[CTLA4_HUMAN] Genetic variation in CTLA4 influences susceptibility to systemic lupus erythematosus (SLE) [MIM:152700]. SLE is a chronic, inflammatory and often febrile multisystemic disorder of connective tissue. It affects principally the skin, joints, kidneys and serosal membranes. SLE is thought to represent a failure of the regulatory mechanisms of the autoimmune system.[1] Note=Genetic variations in CTLA4 may influence susceptibility to Graves disease, an autoimmune disorder associated with overactivity of the thyroid gland and hyperthyroidism.[2] Genetic variation in CTLA4 is the cause of susceptibility to diabetes mellitus insulin-dependent type 12 (IDDM12) [MIM:601388]. A multifactorial disorder of glucose homeostasis that is characterized by susceptibility to ketoacidosis in the absence of insulin therapy. Clinical fetaures are polydipsia, polyphagia and polyuria which result from hyperglycemia-induced osmotic diuresis and secondary thirst. These derangements result in long-term complications that affect the eyes, kidneys, nerves, and blood vessels.[3][4] Genetic variation in CTLA4 is the cause of susceptibility to celiac disease type 3 (CELIAC3) [MIM:609755]. It is a multifactorial disorder of the small intestine that is influenced by both environmental and genetic factors. It is characterized by malabsorption resulting from inflammatory injury to the mucosa of the small intestine after the ingestion of wheat gluten or related rye and barley proteins. In its classic form, celiac disease is characterized in children by malabsorption and failure to thrive.

Function

[CTLA4_HUMAN] Inhibitory receptor acting as a major negative regulator of T-cell responses. The affinity of CTLA4 for its natural B7 family ligands, CD80 and CD86, is considerably stronger than the affinity of their cognate stimulatory coreceptor CD28.[5][6]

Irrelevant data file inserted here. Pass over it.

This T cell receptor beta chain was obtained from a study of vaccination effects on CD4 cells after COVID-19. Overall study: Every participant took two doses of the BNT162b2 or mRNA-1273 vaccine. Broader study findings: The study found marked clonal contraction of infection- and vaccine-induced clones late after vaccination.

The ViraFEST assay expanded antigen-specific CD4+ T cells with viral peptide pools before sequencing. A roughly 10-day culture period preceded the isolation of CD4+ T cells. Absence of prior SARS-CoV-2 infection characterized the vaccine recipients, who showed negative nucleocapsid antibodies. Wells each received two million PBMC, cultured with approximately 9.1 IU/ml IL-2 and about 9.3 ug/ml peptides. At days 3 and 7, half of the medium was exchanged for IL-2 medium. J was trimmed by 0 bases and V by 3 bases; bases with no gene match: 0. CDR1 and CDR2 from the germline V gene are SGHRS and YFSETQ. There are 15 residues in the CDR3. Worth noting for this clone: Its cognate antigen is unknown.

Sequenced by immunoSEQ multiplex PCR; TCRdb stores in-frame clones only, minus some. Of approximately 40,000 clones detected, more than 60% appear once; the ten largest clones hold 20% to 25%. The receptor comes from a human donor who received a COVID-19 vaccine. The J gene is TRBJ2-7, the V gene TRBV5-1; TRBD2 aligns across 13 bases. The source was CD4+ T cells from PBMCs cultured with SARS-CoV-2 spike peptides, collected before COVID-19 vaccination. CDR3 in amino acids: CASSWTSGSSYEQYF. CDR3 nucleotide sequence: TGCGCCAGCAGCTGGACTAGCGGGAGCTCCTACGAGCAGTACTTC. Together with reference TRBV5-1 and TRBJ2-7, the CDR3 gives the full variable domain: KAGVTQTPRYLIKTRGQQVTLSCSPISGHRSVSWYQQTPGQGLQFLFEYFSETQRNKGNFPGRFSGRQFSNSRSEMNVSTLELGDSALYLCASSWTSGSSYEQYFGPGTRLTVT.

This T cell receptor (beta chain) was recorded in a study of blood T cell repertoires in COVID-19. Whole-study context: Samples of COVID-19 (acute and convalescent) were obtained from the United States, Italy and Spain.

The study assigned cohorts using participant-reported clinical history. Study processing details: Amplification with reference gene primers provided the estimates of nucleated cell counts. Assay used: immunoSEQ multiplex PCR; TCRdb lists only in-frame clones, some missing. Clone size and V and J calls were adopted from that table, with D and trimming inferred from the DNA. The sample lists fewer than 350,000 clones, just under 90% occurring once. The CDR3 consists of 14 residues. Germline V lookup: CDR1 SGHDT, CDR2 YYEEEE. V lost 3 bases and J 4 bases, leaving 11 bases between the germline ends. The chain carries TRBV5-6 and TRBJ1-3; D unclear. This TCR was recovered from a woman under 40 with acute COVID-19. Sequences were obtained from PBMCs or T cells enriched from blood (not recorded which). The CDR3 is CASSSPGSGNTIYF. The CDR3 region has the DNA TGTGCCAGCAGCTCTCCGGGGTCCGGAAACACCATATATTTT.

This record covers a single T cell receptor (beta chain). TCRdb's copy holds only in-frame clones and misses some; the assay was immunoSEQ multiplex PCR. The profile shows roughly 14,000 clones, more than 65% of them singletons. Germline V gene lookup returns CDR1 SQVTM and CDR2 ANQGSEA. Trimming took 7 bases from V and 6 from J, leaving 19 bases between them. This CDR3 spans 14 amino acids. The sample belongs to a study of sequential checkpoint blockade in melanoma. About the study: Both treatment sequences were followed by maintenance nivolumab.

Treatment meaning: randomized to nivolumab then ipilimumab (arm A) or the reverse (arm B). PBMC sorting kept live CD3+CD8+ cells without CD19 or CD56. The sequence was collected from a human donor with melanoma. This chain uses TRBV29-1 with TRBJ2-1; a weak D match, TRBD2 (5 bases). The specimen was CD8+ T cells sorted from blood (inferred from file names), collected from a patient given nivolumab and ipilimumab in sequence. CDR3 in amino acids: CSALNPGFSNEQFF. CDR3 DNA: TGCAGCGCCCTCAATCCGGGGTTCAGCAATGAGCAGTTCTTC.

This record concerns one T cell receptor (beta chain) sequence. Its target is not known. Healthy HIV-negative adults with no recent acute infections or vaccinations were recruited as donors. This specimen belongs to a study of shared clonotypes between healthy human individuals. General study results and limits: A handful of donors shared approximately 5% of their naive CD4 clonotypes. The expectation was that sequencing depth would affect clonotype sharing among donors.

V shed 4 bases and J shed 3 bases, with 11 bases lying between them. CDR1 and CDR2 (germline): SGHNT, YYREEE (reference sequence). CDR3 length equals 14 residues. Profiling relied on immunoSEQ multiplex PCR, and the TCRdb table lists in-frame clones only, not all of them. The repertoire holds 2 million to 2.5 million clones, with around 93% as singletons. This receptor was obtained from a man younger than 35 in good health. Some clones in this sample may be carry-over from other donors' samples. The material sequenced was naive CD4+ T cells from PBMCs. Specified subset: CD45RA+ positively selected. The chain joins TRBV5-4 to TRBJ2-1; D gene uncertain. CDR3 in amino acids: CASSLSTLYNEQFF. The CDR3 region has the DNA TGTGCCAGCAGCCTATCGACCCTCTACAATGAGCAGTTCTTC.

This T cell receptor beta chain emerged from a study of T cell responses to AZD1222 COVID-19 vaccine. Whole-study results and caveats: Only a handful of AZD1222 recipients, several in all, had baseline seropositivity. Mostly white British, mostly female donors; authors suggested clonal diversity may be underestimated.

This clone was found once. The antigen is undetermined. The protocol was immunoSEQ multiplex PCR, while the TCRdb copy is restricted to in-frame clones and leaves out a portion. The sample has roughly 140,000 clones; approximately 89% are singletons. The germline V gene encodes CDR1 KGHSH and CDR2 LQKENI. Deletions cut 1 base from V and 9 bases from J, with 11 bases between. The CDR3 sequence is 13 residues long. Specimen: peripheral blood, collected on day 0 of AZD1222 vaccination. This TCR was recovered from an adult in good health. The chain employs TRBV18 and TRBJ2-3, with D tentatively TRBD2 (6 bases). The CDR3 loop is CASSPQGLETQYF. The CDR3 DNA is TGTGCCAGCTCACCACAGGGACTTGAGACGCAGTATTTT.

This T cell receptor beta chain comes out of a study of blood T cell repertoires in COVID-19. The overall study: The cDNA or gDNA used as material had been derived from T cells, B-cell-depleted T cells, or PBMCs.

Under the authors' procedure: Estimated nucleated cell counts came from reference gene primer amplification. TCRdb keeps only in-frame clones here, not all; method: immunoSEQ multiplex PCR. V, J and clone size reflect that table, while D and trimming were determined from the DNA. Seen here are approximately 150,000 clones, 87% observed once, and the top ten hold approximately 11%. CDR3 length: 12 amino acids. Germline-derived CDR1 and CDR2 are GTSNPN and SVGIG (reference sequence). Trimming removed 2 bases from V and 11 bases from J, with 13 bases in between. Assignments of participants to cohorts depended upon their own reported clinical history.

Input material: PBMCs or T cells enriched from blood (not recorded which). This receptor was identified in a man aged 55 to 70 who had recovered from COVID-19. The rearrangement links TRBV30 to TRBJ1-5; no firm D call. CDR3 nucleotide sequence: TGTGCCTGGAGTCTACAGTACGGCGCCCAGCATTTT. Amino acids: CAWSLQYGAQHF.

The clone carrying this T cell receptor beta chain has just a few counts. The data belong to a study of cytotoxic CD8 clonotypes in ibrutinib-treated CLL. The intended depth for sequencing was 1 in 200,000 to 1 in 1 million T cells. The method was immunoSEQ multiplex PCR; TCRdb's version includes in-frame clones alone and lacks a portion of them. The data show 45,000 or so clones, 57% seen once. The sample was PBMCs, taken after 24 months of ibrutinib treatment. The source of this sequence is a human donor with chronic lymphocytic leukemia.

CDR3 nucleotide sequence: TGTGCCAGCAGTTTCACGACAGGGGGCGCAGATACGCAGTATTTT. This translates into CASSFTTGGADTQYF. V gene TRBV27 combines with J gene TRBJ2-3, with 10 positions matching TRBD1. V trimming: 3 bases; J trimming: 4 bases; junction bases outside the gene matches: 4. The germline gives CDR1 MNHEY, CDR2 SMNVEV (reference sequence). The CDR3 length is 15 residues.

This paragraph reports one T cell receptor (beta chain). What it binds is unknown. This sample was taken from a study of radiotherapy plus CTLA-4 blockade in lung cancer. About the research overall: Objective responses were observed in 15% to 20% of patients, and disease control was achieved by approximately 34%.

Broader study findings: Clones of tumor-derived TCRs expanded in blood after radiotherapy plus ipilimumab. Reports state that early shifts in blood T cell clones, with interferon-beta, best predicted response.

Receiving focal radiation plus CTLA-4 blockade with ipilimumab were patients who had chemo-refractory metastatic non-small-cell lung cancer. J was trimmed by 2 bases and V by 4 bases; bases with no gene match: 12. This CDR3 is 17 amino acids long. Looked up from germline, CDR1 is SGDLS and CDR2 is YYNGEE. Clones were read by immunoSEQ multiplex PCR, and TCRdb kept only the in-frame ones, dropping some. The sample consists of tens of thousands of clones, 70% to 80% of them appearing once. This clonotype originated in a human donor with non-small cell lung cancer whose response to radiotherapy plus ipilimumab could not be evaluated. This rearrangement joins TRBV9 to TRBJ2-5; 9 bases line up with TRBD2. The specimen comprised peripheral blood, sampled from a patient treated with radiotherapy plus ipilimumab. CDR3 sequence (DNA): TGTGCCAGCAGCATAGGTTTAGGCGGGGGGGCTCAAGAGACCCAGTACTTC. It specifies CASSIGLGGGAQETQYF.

About this Structure

3bx7 is a 2 chain structure with sequence from Homo sapiens. Full crystallographic information is available from OCA.

Reference

  1. Chistyakov DA, Savost'anov KV, Turakulov RI, Petunina NA, Trukhina LV, Kudinova AV, Balabolkin MI, Nosikov VV. Complex association analysis of graves disease using a set of polymorphic markers. Mol Genet Metab. 2000 Jul;70(3):214-8. PMID:10924276 doi:10.1006/mgme.2000.3007
  2. Chistyakov DA, Savost'anov KV, Turakulov RI, Petunina NA, Trukhina LV, Kudinova AV, Balabolkin MI, Nosikov VV. Complex association analysis of graves disease using a set of polymorphic markers. Mol Genet Metab. 2000 Jul;70(3):214-8. PMID:10924276 doi:10.1006/mgme.2000.3007
  3. Chistyakov DA, Savost'anov KV, Turakulov RI, Petunina NA, Trukhina LV, Kudinova AV, Balabolkin MI, Nosikov VV. Complex association analysis of graves disease using a set of polymorphic markers. Mol Genet Metab. 2000 Jul;70(3):214-8. PMID:10924276 doi:10.1006/mgme.2000.3007
  4. Marron MP, Raffel LJ, Garchon HJ, Jacob CO, Serrano-Rios M, Martinez Larrad MT, Teng WP, Park Y, Zhang ZX, Goldstein DR, Tao YW, Beaurain G, Bach JF, Huang HS, Luo DF, Zeidler A, Rotter JI, Yang MC, Modilevsky T, Maclaren NK, She JX. Insulin-dependent diabetes mellitus (IDDM) is associated with CTLA4 polymorphisms in multiple ethnic groups. Hum Mol Genet. 1997 Aug;6(8):1275-82. PMID:9259273
  5. Linsley PS, Brady W, Urnes M, Grosmaire LS, Damle NK, Ledbetter JA. CTLA-4 is a second receptor for the B cell activation antigen B7. J Exp Med. 1991 Sep 1;174(3):561-9. PMID:1714933
  6. Teft WA, Kirchhof MG, Madrenas J. A molecular perspective of CTLA-4 function. Annu Rev Immunol. 2006;24:65-97. PMID:16551244 doi:10.1146/annurev.immunol.24.021605.090535

Proteopedia Page Contributors and Editors (what is this?)

OCA

Personal tools